"... Kassem has once again (as with the Impulse 45 RPM series) met the highest of expectations with these (album) covers. The 180 gram platters, housed in QRP rice paper sleeves, are equally impressive, arriving clean, flat and playing silently with nary a pop or tic throughout ... this dead quiet, ultra-dynamic pressing showcases the epic ("The End") bringing out low level detail that simply can't be heard on the already fantastic-sounding Monarch pressing original. ... Immediately upon dropping the needle on the Analogue Productions 45 RPM reissue of Strange Days, you know that you're about to experience something special. ... This 45 RPM pressing gives up none of the emotion or midrange complexity of the original and forces none of the overly tight bass sometimes heard on audiophile reissues in the process. ... This is as good as an audiophile reissue can get and I give it my highest recommendation." — My Vinyl Review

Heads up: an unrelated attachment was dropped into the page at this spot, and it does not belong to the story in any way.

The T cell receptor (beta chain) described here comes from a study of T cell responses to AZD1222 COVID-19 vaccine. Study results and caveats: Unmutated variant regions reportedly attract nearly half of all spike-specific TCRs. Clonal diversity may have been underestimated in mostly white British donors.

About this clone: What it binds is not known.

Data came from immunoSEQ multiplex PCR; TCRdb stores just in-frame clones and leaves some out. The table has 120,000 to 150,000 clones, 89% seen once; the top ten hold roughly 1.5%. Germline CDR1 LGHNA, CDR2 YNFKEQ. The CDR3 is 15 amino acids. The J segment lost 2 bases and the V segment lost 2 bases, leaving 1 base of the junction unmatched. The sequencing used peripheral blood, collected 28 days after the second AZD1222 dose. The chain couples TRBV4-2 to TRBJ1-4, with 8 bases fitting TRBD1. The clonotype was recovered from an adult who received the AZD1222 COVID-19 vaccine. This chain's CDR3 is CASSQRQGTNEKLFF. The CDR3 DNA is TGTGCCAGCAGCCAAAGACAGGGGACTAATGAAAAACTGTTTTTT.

"I received test pressings today for both Morrison Hotel and L.A. Woman. I have to tell you that these are the very best pressings I've heard in many, many moons. Great plating and your compound is so quiet that I clearly heard every fade out to its conclusion with no problem. Doug (Sax) and company did a lovely job, the tapes sound pretty damn good for being almost 50 years old and his system is clearly the best...You should be very proud of what you and your troops are doing." - Bruce Botnick, The Doors producer/engineer



AllMusic : 3.5 / 5  ,  Rate your Music : 4.1 / 5  , Michael Fremer : Music = 9/11; Sound = 9/11